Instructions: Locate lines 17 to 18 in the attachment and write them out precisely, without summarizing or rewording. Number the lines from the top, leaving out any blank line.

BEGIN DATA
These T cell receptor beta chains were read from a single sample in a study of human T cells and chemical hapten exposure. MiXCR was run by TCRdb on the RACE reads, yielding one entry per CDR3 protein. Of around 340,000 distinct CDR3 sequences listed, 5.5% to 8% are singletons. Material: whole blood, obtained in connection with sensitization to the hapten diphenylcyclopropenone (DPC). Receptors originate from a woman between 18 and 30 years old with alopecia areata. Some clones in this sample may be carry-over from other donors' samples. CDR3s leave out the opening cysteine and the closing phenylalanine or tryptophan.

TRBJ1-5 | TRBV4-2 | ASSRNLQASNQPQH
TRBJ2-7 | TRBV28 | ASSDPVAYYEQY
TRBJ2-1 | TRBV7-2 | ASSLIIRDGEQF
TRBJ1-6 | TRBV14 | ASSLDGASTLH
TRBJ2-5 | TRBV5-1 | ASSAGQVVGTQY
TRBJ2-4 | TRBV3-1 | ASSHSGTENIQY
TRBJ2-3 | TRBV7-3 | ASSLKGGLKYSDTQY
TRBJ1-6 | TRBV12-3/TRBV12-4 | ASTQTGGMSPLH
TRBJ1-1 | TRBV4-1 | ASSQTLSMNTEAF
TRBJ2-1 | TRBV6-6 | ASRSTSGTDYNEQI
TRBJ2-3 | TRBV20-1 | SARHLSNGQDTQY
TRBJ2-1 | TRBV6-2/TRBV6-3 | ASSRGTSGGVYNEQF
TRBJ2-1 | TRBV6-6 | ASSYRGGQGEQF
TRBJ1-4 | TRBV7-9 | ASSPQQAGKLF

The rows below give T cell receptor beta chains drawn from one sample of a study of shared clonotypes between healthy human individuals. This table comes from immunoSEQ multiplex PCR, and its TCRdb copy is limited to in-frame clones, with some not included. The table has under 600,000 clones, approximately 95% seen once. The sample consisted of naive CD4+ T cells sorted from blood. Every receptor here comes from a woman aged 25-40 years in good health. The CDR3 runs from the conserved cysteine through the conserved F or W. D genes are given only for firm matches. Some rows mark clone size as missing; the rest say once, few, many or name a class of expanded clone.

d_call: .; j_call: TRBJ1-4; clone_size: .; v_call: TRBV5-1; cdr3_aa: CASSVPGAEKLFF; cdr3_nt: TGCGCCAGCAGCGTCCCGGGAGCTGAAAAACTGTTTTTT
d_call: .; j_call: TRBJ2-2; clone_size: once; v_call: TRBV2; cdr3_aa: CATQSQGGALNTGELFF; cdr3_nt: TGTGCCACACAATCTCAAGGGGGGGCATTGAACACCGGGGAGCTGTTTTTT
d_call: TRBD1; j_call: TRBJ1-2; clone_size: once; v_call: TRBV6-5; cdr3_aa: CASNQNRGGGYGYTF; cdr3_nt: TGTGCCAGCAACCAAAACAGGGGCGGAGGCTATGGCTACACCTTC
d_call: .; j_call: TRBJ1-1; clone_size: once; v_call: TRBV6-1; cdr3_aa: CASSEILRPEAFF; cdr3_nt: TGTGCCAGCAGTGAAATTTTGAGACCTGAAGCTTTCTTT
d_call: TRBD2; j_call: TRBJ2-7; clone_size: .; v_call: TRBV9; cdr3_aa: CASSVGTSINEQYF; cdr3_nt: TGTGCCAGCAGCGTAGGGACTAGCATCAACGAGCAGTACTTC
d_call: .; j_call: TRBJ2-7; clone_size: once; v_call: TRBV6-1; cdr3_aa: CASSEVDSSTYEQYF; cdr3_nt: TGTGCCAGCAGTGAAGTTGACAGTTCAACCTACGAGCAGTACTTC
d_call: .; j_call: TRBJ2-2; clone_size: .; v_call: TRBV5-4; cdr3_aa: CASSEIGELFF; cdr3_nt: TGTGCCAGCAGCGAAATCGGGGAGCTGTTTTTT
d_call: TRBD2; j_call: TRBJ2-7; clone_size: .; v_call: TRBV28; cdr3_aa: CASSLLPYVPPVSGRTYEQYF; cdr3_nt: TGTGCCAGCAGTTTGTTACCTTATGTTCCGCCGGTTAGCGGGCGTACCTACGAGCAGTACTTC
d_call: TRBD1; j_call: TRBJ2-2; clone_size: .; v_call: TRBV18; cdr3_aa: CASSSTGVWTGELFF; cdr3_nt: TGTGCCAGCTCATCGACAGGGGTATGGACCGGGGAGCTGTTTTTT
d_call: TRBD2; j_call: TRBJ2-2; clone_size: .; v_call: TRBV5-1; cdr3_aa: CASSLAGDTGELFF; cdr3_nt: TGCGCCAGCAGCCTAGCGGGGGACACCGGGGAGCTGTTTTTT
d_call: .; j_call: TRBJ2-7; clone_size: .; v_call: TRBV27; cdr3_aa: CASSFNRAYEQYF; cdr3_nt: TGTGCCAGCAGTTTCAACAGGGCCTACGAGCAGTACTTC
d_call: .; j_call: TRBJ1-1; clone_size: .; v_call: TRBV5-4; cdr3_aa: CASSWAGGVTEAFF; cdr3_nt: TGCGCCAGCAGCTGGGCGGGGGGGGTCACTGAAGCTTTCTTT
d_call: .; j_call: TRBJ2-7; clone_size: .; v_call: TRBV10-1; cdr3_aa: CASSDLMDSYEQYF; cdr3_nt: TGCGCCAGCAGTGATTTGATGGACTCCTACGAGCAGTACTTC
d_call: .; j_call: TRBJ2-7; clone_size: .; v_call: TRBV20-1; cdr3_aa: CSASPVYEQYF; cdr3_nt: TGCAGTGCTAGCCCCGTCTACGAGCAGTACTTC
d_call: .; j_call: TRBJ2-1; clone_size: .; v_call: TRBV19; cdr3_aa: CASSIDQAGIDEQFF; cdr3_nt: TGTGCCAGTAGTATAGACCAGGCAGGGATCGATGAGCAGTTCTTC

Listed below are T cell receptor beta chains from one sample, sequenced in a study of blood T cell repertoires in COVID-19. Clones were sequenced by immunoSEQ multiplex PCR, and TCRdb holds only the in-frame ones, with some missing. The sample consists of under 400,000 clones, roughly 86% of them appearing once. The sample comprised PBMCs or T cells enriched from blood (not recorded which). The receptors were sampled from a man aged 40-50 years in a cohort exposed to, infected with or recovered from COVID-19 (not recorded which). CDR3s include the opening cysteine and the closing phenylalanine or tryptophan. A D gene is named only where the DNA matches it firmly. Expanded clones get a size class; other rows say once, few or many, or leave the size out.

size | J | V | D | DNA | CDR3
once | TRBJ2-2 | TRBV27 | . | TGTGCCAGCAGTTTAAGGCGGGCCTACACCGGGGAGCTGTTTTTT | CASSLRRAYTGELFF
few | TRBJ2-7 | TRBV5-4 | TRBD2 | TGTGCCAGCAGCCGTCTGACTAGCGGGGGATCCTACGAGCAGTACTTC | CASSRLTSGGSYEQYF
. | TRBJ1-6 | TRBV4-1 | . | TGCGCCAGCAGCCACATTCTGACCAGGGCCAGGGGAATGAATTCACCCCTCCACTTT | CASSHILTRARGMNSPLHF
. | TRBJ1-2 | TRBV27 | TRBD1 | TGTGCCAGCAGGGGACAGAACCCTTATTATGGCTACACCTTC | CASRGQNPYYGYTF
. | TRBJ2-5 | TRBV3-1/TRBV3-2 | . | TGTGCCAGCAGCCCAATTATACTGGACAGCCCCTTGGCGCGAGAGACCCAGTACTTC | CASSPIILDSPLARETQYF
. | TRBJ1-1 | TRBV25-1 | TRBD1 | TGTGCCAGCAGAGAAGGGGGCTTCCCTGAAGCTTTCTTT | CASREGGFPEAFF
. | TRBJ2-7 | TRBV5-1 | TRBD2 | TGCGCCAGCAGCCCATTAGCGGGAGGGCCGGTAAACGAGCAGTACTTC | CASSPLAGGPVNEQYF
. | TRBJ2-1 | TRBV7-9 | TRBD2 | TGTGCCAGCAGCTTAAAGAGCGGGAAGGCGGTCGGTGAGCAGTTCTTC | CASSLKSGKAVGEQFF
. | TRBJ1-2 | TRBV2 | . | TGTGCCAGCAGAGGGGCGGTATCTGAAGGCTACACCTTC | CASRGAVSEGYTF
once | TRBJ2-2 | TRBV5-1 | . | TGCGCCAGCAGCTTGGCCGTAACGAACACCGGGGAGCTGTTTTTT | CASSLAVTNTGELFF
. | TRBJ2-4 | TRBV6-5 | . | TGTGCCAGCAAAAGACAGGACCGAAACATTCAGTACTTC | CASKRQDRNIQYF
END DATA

d_call: .; j_call: TRBJ1-4; clone_size: .; v_call: TRBV5-1; cdr3_aa: CASSVPGAEKLFF; cdr3_nt: TGCGCCAGCAGCGTCCCGGGAGCTGAAAAACTGTTTTTT
d_call: .; j_call: TRBJ2-2; clone_size: once; v_call: TRBV2; cdr3_aa: CATQSQGGALNTGELFF; cdr3_nt: TGTGCCACACAATCTCAAGGGGGGGCATTGAACACCGGGGAGCTGTTTTTT